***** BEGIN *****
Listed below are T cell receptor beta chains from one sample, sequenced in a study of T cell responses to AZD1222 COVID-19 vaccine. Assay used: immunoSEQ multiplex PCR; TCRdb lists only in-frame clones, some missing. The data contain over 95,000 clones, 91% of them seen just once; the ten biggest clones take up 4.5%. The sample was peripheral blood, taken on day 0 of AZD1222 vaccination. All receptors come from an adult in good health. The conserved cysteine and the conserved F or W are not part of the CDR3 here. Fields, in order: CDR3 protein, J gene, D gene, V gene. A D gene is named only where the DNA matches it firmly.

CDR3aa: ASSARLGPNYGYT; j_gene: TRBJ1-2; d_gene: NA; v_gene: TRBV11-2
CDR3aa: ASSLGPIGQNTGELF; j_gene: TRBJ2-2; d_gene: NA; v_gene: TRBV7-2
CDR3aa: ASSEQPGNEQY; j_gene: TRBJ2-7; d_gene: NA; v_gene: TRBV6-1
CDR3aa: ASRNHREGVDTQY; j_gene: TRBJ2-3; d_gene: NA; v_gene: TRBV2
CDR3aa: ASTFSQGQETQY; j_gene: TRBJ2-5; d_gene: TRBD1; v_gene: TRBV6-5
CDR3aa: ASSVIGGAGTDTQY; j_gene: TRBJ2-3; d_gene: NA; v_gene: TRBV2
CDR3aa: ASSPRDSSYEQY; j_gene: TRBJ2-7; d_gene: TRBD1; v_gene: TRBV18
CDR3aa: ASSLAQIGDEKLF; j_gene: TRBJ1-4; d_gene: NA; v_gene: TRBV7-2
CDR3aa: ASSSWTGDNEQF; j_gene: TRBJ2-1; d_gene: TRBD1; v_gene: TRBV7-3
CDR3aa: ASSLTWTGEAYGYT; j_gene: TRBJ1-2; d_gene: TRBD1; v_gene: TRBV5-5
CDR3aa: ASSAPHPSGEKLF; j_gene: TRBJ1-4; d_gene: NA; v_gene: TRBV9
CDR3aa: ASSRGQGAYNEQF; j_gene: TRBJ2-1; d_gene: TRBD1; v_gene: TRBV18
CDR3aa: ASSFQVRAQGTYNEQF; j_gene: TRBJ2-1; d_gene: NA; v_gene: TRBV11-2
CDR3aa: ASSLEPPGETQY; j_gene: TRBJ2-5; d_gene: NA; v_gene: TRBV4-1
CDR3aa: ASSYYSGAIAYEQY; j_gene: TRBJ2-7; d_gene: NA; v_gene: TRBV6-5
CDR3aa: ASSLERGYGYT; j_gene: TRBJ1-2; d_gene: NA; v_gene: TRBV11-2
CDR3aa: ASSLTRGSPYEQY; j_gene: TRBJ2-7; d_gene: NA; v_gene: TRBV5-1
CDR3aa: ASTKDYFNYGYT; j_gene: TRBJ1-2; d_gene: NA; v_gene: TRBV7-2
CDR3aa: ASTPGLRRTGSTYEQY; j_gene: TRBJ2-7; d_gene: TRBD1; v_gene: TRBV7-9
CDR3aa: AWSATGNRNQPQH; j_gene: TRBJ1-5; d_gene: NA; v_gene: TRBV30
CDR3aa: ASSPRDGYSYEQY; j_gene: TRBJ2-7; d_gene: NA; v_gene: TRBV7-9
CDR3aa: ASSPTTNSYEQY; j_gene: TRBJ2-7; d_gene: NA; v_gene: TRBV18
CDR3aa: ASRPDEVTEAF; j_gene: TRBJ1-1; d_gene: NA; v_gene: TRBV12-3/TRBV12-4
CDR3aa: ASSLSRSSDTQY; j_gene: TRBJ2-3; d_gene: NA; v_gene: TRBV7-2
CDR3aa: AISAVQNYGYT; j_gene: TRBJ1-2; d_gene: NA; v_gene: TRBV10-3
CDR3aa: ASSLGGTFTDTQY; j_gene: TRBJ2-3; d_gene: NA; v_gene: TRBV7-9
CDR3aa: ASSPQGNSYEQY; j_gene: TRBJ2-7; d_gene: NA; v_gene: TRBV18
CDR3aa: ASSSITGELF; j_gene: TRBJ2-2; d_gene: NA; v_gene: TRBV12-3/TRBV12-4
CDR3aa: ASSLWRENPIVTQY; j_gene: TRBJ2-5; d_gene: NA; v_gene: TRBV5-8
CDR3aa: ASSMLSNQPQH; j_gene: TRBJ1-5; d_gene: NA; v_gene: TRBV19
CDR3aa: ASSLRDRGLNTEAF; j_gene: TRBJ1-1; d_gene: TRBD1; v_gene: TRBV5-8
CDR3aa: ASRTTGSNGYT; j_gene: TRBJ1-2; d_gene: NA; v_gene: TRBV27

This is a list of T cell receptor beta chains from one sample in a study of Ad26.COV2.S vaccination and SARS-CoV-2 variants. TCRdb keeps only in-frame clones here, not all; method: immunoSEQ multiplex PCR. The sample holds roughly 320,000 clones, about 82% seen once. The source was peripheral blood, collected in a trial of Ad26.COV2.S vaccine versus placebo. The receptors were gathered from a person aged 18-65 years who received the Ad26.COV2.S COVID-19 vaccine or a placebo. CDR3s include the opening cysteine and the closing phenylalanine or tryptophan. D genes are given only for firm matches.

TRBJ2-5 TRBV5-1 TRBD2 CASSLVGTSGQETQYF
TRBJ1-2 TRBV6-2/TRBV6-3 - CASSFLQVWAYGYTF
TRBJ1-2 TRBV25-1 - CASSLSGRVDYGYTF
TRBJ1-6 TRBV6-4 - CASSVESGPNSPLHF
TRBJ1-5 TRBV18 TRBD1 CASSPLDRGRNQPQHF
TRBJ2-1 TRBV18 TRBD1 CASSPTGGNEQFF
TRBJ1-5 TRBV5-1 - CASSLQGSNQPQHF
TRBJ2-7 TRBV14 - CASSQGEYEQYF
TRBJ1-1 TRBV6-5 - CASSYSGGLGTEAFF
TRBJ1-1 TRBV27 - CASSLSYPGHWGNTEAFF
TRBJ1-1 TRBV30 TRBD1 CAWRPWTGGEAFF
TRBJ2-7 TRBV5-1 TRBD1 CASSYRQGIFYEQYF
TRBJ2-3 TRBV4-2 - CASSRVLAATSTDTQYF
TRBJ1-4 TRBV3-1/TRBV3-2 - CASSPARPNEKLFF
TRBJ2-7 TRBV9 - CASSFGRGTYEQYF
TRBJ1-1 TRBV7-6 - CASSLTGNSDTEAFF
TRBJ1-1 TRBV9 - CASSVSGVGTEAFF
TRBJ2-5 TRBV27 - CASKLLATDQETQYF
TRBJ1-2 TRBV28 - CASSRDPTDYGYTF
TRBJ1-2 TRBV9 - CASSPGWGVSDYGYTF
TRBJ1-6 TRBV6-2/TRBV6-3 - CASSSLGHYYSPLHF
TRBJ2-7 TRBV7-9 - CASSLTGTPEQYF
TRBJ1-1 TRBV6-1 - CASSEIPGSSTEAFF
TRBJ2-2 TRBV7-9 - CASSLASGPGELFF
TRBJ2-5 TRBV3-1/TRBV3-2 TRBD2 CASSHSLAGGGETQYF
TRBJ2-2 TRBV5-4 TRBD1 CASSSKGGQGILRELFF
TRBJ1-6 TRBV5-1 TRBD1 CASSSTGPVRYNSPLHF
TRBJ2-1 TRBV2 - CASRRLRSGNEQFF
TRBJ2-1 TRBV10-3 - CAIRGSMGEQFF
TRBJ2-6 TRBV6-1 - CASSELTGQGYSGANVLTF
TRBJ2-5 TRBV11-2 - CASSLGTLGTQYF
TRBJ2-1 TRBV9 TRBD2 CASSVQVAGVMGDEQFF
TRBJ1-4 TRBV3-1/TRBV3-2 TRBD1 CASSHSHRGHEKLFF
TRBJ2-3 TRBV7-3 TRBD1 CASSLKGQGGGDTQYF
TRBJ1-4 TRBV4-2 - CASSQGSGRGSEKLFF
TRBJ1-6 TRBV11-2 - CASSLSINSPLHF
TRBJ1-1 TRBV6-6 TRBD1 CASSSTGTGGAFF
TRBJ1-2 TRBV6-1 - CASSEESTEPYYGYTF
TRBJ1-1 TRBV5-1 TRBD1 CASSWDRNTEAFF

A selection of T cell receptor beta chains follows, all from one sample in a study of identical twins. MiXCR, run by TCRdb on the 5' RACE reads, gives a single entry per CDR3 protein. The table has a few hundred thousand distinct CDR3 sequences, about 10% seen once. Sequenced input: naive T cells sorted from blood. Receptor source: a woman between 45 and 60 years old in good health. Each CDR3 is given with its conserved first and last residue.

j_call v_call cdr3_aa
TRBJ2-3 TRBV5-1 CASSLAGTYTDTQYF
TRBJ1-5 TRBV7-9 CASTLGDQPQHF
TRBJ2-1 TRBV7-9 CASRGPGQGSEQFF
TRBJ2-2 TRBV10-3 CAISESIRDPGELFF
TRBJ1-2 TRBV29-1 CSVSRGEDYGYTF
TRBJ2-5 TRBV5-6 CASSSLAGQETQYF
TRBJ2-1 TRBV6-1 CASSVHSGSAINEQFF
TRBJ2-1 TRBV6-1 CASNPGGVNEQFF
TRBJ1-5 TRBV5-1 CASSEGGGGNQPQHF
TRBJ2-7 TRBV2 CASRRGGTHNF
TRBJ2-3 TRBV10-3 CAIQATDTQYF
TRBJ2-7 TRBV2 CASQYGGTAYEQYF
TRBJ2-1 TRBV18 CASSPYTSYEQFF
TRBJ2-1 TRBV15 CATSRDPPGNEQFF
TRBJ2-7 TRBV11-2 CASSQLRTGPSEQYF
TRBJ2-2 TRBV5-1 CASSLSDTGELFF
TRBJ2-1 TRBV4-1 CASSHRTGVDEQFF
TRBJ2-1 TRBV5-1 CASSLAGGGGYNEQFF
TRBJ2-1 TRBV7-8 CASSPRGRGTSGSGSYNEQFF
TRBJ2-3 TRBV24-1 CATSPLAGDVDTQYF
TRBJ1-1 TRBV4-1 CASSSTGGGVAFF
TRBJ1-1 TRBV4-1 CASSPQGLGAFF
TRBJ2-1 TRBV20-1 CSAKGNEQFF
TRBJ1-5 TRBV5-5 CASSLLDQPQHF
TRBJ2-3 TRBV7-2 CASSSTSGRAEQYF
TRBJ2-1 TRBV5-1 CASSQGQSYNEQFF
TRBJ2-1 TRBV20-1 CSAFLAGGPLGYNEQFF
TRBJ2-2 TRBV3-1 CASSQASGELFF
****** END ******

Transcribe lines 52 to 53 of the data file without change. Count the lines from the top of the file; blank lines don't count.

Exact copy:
TRBJ2-5 TRBV27 - CASKLLATDQETQYF
TRBJ1-2 TRBV28 - CASSRDPTDYGYTF